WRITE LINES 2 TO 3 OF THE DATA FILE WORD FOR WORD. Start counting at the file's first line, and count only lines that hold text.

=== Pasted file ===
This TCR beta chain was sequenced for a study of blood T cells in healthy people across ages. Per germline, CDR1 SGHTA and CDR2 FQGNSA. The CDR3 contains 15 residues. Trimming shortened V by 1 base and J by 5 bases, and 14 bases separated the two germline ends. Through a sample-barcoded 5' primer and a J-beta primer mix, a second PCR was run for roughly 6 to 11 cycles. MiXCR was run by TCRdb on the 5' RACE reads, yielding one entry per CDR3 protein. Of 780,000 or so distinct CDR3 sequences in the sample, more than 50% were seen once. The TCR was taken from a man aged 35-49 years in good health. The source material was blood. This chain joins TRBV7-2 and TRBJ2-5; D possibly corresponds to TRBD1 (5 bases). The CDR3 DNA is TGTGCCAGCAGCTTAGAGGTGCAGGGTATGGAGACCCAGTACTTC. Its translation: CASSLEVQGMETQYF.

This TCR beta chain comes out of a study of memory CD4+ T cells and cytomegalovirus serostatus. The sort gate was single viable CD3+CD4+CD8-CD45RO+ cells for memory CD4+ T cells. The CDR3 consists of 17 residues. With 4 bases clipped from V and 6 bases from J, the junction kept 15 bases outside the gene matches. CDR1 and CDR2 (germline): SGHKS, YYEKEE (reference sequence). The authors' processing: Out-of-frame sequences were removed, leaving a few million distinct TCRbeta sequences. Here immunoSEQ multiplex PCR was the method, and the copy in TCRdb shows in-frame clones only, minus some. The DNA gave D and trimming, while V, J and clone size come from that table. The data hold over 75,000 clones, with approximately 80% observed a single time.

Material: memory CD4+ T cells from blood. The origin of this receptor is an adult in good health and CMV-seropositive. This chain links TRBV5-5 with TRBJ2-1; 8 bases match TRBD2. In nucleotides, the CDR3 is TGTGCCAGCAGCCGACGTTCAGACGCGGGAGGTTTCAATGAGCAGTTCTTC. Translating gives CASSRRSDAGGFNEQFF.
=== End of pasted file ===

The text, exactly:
This TCR beta chain comes out of a study of memory CD4+ T cells and cytomegalovirus serostatus. The sort gate was single viable CD3+CD4+CD8-CD45RO+ cells for memory CD4+ T cells. The CDR3 consists of 17 residues. With 4 bases clipped from V and 6 bases from J, the junction kept 15 bases outside the gene matches. CDR1 and CDR2 (germline): SGHKS, YYEKEE (reference sequence). The authors' processing: Out-of-frame sequences were removed, leaving a few million distinct TCRbeta sequences. Here immunoSEQ multiplex PCR was the method, and the copy in TCRdb shows in-frame clones only, minus some. The DNA gave D and trimming, while V, J and clone size come from that table. The data hold over 75,000 clones, with approximately 80% observed a single time.

Material: memory CD4+ T cells from blood. The origin of this receptor is an adult in good health and CMV-seropositive. This chain links TRBV5-5 with TRBJ2-1; 8 bases match TRBD2. In nucleotides, the CDR3 is TGTGCCAGCAGCCGACGTTCAGACGCGGGAGGTTTCAATGAGCAGTTCTTC. Translating gives CASSRRSDAGGFNEQFF.